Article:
These value engines, supplemented by even more digging effects such as Oath of NIssa and Search for Azcanta, are what allow the deck to play the nearly guaranteed advantage state better than almost any other deck in the format. Not only do these cards perform well on their own, but they all combine with Felidar Guardian to get even more value out of every single card in the deck.

 

Ultimately the force that keeps this deck together is its synergy. All the moving parts work excellently as cogs in a machine that just keeps grinding out value. Nothing in the deck looks particularly imposing on its own, but in the context of the entire deck it can snowball out of control surprisingly fast. When the first Wayfinder lands it’s not such a big deal, but when that Wayfinder allows an Ishkanah to have delirium on curve, or a Renegade Rallier to pull back more value out of the graveyard it can spiral out of control fast. All this synergy is great and all but it would be nothing if you couldn’t dig to it. Fortunately we happen to be in a format which is the home of the most effective digging tool barring tutors in magic history, that also works wonderfully with our graveyard themes. Dig Through Time is quite simply an excellent card, especially in a deck that appreciates its effect as much as this.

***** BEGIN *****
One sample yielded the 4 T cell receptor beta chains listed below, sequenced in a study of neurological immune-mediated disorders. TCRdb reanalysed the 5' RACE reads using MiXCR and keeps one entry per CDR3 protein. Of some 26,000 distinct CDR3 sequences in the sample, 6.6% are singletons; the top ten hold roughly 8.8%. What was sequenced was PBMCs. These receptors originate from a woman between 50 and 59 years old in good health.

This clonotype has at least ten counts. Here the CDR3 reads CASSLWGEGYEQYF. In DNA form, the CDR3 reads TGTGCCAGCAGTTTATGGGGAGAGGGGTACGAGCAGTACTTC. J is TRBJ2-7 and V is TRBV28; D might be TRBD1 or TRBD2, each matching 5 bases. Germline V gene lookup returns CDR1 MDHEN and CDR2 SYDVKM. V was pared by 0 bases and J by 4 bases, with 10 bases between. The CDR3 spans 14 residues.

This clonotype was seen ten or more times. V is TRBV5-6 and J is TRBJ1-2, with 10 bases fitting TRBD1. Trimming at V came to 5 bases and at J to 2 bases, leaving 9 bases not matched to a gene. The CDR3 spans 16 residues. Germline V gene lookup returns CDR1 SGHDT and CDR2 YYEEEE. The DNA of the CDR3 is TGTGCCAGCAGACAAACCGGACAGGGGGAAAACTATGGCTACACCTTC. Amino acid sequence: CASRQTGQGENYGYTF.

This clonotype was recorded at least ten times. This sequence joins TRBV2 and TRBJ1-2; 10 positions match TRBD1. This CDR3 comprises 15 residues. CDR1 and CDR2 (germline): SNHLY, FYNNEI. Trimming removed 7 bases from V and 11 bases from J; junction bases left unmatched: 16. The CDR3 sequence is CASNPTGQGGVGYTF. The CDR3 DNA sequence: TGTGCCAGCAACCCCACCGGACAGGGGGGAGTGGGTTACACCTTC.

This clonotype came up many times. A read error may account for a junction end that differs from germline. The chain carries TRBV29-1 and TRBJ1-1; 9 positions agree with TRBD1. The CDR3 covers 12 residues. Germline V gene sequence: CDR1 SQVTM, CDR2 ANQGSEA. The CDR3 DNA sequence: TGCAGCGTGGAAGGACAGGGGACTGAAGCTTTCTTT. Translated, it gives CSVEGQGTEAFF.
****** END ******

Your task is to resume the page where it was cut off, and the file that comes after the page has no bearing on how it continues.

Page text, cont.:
It’s not all good for Saheeli however. Unlike during the decks run in Standard where only Mardu stood in the way, there are several bad matchups in Frontier. The most prominent of these matchups is Atarka Red. The combination of an extremely fast clock and targeted burn that can rip the combo apart, Atarka serves as the primary predator of most Saheeli strategies, even beating versions specifically designed with the matchup in mind such as Black Saheeli, which cuts green in favor of a more controlling strategy using more planeswalker win conditions. No version of Saheeli can race Atarka, and very few can slow it down enough to stand a chance.

 

On the other side of the spectrum, Control is the natural prey of Saheeli. The graveyard synergies make countering creatures much less impactful, and the value provided by cards like Renegade Rallier is just nearly impossible for control to overcome. Midrange is in a similar situation, but for different reasons. The eternal threat of comboing off, combined with a powerful midrange engine of your own makes it very difficult for midrange to outgrind you without tapping out. In the middle of this spectrum is white based aggro, specifically because of Thalia, Heretic Cathar and Authority of the Consuls. Blue White Humans and Abzan both run Thalias and can run Authority, and they allow those decks to play on curve without worrying about the combo. By effectively negating the main strength of the deck, this matchup ends up about even because a single wrath just solves the problem.

 

While Saheeli is definitely good, it has absolutely fallen from its place as the hyper centralizing force it was in standard. Now it’s just a very good meta call with a solid plan in an unknown meta if need be. If this is the last barrier holding you out of the format, I would encourage you to give it another chance. Frontier is ultimately the ideal home for Saheeli, with the format complimenting the deck and vice versa. Next month will be a deck that recently got quite a few new pieces, Elves!